1.1. The Early History of the Study of CSS and GPS Sources
The existence of GPS and CSS sources has been known since the early days of extragalactic radio astronomy. Examples from the 3C sample of compact ( 1") radio sources with steep spectra that turn over at frequencies around 100 MHz were discovered in the early 1960s (Conway, Kellermann, & Long 1963; Allen et al. 1962). These were explained as being due to synchrotron self-absorption in sources of angular size 0".1 (Williams 1963; Slish 1963). In 1963, Bolton, Gardener, & Mackey reported the discovery of 1934-63, the archetype GPS source. The spectrum of 1934-63 was discussed in detail by Kellermann (1966a) in terms of synchrotron self-absorption, free-free absorption, and a signal from an extraterrestrial civilization.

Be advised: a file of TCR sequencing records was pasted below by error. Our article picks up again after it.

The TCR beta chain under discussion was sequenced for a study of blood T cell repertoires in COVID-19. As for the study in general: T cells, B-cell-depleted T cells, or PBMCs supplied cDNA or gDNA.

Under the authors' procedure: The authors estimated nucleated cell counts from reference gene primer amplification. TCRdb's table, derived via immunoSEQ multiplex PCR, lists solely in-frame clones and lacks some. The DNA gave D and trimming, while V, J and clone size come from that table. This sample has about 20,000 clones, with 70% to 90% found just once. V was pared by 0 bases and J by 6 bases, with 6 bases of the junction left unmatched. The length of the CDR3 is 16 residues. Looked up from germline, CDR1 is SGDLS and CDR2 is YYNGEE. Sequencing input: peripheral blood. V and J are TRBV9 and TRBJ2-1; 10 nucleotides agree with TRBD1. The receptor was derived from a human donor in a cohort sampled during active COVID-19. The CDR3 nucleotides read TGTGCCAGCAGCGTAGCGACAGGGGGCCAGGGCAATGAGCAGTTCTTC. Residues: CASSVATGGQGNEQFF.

The study of GPS and CSS sources began in earnest in the early 1980s. Evidence accumulated that the CSS sources made up a significant fraction (~ 30%) of sources selected at 2.7 or 5.0 GHz (Kapahi 1981; Peacock & Wall 1982; and cf. Gopal-Krishna, Steppe, & Witzel 1980; Gopal-Krishna, Preuss, & Schilizzi 1980). Phillips & Mutel (1982) called attention to the symmetric compact double structures in GPS sources, and Gopal-Krishna, Patnaik, & Steppe (1983) published the first large list of GPS sources.